August 12, 2015
[books] Necronomicon for Children – a lesser known work of Abdul Alhazred …

Necronomicon for Children

July 31, 2015
[stories] Neil Gaiman on How Stories Last … edited transcripts of a Neil Gaiman talk on stories. The full version can be found here‘We will do an awful lot for stories — we will endure an awful lot for stories. And stories, in their turn — like some kind of symbiote — help us endure and make sense of our lives. A lot of stories do appear to begin as intrinsic to religions and belief systems — a lot of the ones we have have gods or goddesses in them; they teach us how the world exists; they teach us the rules of living in the world. But they also have to come in an attractive enough package that we take pleasure from them and we want to help them propagate.’
June 23, 2015
[books] Grey by EL James … a digested read from John Grace‘I instruct her in the basic rules of our relationship. I will buy her a laptop, a BlackBerry and a new car and in return she will sign a contract promising to allow me to abuse her in whatever way I want. She has two days to consider my proposal. The two days pass in agony as my enormous cock waits for its answer. Even when I am donating billions of dollars to charitable causes in Darfur, I can barely concentrate. I have to have her. She is the ONE. My enormous cock concurs.’
May 18, 2015
[books] Favourite shelf of my fictional book collection…

Garth Marenghi Bookshelf

May 13, 2015
[herzog] Werner Herzog’s memoir Of Walking in Ice, reviewed … a book about that time Werner Herzog walked from Munich to Paris to visit a friend’s deathbed …

The voice too is the one we know so well from the films and summons the familiar face: lugubrious, disheveled, and beetle-browed, perennially squinting as though against the blinding light of the universe’s final catastrophe. No detail is too small to depress him: “The teenagers on their mopeds are moving toward death in synchronized motion,” he glumly writes. “I think of unharvested turnips but, by God, there are no unharvested turnips around.”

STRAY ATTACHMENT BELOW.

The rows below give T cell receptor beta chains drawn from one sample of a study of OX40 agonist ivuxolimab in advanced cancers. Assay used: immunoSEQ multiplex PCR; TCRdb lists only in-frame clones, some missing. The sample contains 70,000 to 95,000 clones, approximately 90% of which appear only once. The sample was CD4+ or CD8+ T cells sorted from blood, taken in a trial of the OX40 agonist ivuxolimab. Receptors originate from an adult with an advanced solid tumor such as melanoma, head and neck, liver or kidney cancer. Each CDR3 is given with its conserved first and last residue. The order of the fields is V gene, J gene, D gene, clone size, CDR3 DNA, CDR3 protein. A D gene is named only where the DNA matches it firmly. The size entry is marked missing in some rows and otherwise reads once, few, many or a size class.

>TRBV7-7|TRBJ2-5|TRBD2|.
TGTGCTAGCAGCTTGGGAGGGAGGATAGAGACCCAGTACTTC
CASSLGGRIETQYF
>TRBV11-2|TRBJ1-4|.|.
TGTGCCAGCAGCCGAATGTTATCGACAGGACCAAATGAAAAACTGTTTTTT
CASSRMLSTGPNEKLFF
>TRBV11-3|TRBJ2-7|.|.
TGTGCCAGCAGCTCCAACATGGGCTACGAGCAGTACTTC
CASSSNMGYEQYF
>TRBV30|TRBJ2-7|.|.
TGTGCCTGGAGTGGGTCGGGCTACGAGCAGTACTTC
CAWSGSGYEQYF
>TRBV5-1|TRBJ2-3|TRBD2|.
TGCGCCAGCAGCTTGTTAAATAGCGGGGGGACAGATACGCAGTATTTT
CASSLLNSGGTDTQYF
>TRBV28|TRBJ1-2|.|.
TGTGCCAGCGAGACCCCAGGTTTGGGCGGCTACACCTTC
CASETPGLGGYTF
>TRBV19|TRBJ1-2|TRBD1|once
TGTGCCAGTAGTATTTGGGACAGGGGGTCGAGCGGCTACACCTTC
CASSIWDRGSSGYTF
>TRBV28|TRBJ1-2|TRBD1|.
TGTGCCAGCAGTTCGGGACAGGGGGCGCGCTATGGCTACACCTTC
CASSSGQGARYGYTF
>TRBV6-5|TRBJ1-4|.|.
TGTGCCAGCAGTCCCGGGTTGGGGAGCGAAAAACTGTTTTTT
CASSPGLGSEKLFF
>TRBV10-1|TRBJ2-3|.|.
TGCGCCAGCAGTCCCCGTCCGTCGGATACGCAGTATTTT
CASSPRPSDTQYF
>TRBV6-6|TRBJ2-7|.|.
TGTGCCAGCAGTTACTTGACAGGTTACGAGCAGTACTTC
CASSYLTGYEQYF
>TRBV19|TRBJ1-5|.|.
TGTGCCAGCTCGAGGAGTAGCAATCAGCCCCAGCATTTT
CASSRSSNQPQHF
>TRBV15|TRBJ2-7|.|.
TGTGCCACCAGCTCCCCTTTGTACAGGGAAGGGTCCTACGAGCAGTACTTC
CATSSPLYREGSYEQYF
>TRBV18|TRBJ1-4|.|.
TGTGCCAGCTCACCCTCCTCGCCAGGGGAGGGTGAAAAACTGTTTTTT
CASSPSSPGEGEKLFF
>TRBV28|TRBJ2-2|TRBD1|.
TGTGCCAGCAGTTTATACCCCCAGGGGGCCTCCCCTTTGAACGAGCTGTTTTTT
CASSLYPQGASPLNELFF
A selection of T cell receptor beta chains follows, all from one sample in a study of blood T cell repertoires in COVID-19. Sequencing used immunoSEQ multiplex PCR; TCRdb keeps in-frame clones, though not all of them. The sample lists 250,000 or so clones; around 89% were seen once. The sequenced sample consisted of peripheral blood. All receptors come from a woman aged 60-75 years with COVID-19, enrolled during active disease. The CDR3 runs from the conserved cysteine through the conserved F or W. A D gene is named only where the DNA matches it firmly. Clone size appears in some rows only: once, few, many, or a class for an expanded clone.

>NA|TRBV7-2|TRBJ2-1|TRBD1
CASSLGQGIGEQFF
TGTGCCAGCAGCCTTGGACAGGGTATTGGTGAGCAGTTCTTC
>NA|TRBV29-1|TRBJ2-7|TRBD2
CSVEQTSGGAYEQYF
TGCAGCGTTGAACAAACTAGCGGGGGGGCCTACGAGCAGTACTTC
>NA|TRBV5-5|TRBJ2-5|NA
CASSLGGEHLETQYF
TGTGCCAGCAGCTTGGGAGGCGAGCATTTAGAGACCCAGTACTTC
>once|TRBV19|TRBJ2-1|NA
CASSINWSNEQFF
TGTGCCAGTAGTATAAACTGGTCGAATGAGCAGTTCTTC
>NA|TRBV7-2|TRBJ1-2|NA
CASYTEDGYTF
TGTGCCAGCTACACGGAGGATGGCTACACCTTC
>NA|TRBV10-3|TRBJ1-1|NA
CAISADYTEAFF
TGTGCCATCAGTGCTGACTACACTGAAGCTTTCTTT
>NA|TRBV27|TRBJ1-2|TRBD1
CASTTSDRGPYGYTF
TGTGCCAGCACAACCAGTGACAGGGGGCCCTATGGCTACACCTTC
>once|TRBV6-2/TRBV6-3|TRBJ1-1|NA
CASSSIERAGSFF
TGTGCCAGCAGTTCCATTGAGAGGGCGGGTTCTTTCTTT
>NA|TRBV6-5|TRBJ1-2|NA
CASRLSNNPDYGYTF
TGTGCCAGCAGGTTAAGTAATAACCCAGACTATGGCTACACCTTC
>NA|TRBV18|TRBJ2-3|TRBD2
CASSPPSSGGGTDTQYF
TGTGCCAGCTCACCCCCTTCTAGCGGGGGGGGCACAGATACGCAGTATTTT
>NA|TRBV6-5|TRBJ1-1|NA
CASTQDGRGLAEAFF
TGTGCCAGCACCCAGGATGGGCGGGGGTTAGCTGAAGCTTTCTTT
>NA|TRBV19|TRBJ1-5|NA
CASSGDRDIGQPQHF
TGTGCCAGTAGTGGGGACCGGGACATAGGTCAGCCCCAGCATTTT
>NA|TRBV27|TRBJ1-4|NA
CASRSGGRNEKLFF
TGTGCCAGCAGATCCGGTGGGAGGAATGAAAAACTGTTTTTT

March 12, 2015
[books] The Poke updates Ladybird Books for a new generation

Offending Internet People

February 26, 2015
[hst] Hunter S. Thompson, Existentialist Life Coach, Gives Tips for Finding Meaning in Life‘Let’s assume that you think you have a choice of eight paths to follow (all pre-defined paths, of course). And let’s assume that you can’t see any real purpose in any of the eight. THEN— and here is the essence of all I’ve said— you MUST FIND A NINTH PATH. Naturally, it isn’t as easy as it sounds…’
February 24, 2015
[books] Our Dear, Departed Books… By Tom Gauld.

Our Dear Departed Books

February 20, 2015
[books] Non-Fiction Books Everyone Should Read Infographic … from David McCandless’ Knowledge is Beautiful

Non-Fiction Books Everyone Should Read

January 31, 2015
[books] Charts and Diagrams Drawn by Famous Authors … fascinating collection of diagrams authors have used to plan their work … ‘Writers often use plot charts to organize the threads of complicated stories, but they’ve also been known to crank out diagrams of the travels of other people’s characters, chart-style teaching tools, and even hand-drawn maps.’
January 25, 2015
[lovecraft] HP Lovecraft’s ‘The Colour Out of Space … a look at how H.P. Lovecraft foresaw the future in one of his short stories …‘Lovecraft’s creature is a symbol of something that, at the time he wrote, was just coming into being. The prophecy develops through a number of rifts in the text, some of which align the extraterrestrial entity with technical innovations still nascent at the time the novella was written. For one we learn that the meteorite fell in 1882, which happens to be the year Thomas Edison switched on the world’s first commercial power station in New York City. Furthermore the scientists who study the meteorite discover that its chemical composition bears an affinity with silicon, a metalloid that, unbeknownst to Lovecraft, would enable the development of the semiconductor, without which there would be no digital age. Finally, the effect of the preternatural color on plants and wildlife is eerily prescient of radiation sickness—the radioactivity of electronic devices being common knowledge now. Through these and other elements, the story connects the advent of alien light and color to wider technological processes that have transformed the landscape.’